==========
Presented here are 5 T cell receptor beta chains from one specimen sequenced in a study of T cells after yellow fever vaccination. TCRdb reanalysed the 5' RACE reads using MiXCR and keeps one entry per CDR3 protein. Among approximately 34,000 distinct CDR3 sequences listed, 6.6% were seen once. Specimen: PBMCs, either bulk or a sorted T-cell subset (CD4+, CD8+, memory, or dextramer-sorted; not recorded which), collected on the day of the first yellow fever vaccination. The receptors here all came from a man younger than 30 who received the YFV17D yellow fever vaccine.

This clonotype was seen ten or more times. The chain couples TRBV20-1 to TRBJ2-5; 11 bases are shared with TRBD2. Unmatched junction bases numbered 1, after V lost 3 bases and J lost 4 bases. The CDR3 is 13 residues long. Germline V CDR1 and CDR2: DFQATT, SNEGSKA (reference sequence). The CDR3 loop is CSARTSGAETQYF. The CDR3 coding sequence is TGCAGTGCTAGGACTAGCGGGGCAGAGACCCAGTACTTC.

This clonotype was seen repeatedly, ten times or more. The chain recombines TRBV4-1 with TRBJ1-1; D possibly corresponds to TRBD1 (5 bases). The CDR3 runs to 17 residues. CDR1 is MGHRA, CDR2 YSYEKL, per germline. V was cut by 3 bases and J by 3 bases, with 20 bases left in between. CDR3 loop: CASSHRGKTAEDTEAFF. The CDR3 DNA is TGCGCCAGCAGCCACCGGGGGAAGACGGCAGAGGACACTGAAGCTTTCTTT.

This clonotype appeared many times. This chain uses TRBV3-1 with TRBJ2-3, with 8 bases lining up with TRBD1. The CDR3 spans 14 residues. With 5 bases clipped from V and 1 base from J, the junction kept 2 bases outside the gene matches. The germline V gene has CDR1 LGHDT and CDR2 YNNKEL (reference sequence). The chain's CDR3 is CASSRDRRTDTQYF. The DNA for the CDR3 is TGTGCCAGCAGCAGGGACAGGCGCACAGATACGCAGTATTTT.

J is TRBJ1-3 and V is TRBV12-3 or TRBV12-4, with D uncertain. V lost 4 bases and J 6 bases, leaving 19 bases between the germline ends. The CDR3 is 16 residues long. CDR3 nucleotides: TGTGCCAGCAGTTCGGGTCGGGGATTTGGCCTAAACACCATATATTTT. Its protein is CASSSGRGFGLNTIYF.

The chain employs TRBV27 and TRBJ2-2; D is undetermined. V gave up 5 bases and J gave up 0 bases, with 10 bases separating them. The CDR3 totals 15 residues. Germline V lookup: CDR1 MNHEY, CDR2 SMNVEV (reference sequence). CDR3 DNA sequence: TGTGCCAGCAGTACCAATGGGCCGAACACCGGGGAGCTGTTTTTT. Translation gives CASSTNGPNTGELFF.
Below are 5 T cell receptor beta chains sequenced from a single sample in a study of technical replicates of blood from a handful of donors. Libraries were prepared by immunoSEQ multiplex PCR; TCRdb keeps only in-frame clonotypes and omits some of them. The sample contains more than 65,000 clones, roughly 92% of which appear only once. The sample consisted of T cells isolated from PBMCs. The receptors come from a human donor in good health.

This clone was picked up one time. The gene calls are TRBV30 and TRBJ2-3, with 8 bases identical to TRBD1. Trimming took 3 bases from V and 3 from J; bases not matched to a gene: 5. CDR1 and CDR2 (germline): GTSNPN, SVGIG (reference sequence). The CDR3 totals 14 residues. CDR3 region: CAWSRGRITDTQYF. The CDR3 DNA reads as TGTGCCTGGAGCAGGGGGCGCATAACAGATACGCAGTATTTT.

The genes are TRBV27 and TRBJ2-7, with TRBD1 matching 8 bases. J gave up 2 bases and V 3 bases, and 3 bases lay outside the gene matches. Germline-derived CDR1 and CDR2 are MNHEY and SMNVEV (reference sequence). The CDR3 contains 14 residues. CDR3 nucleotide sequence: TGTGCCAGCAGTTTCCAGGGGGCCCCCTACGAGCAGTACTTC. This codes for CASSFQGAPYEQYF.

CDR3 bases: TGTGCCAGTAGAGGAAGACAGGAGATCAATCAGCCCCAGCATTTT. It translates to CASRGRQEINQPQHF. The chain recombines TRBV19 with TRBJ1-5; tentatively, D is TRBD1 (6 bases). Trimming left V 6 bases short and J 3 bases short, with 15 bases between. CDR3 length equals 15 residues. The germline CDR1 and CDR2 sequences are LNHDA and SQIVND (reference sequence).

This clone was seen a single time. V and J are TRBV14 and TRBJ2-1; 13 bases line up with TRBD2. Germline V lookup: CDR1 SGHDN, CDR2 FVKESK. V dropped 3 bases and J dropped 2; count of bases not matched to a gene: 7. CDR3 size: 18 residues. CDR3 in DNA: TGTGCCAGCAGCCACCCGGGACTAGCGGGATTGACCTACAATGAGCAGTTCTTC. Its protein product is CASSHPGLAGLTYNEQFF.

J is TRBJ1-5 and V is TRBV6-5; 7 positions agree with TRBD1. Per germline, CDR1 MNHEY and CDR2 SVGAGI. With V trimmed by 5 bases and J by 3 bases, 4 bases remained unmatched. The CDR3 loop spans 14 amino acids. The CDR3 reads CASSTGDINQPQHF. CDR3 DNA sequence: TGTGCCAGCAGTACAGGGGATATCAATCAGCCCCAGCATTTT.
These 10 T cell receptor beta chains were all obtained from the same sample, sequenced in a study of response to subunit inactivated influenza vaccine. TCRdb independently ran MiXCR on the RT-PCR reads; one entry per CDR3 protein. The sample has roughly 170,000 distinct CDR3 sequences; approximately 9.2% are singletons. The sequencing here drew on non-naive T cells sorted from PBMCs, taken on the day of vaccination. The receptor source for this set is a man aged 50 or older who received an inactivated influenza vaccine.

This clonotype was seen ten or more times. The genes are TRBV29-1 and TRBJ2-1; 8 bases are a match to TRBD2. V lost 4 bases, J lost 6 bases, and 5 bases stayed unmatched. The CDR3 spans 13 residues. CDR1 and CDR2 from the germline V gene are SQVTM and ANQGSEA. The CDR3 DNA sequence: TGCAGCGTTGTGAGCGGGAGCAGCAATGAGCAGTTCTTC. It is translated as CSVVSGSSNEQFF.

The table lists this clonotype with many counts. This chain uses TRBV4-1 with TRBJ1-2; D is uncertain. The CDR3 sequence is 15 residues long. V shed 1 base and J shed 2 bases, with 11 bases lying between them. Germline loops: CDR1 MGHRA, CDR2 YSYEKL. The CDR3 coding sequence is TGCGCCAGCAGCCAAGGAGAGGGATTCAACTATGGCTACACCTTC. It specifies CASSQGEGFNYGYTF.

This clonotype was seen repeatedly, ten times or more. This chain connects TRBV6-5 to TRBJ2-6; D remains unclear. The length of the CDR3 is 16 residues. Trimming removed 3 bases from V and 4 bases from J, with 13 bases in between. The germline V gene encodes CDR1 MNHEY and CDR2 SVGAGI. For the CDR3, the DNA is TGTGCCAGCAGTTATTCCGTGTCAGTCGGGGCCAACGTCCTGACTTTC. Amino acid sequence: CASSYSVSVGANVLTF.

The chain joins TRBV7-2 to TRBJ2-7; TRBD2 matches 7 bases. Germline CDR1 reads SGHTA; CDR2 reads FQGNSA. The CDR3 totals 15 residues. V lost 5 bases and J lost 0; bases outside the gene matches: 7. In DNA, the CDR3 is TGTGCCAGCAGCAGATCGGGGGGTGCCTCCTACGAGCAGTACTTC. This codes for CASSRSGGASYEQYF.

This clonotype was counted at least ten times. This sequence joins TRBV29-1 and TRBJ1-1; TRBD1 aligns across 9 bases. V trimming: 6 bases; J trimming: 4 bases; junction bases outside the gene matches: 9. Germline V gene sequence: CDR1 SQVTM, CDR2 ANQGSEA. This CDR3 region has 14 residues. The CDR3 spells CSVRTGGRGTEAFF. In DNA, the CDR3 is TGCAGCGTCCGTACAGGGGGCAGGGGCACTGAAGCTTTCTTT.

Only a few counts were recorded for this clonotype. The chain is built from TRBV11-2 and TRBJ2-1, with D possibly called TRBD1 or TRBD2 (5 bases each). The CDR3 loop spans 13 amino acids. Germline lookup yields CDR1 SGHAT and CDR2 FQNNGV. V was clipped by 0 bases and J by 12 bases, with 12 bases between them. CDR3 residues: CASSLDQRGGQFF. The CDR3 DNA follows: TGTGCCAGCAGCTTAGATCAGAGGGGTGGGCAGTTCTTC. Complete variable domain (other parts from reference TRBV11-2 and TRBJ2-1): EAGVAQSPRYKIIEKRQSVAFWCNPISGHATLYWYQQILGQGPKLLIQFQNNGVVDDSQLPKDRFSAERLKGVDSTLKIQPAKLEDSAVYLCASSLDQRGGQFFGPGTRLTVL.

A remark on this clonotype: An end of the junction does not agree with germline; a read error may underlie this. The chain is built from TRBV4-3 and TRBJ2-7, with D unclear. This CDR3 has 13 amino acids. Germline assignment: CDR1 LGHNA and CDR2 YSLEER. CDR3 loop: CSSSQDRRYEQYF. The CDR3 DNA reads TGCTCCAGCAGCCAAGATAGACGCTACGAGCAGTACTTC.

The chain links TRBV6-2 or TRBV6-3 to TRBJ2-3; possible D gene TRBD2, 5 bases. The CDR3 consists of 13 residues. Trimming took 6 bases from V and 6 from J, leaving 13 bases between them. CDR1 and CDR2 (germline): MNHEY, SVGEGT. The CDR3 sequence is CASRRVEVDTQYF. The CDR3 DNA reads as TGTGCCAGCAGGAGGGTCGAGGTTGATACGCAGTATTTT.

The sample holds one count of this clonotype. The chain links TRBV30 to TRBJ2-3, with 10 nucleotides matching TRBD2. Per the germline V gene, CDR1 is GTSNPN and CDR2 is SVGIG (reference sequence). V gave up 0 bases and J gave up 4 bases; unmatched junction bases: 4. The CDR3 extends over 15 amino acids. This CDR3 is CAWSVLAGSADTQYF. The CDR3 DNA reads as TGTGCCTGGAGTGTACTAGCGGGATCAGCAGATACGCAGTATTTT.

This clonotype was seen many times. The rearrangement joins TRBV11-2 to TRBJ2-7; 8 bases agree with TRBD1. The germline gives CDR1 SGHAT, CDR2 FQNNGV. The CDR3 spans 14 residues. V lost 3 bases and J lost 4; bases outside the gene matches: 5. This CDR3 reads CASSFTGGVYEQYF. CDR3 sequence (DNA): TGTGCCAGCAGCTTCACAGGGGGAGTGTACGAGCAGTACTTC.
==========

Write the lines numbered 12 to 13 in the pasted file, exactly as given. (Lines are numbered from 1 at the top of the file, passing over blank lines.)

J is TRBJ1-5 and V is TRBV6-5; 7 positions agree with TRBD1. Per germline, CDR1 MNHEY and CDR2 SVGAGI. With V trimmed by 5 bases and J by 3 bases, 4 bases remained unmatched. The CDR3 loop spans 14 amino acids. The CDR3 reads CASSTGDINQPQHF. CDR3 DNA sequence: TGTGCCAGCAGTACAGGGGATATCAATCAGCCCCAGCATTTT.
These 10 T cell receptor beta chains were all obtained from the same sample, sequenced in a study of response to subunit inactivated influenza vaccine. TCRdb independently ran MiXCR on the RT-PCR reads; one entry per CDR3 protein. The sample has roughly 170,000 distinct CDR3 sequences; approximately 9.2% are singletons. The sequencing here drew on non-naive T cells sorted from PBMCs, taken on the day of vaccination. The receptor source for this set is a man aged 50 or older who received an inactivated influenza vaccine.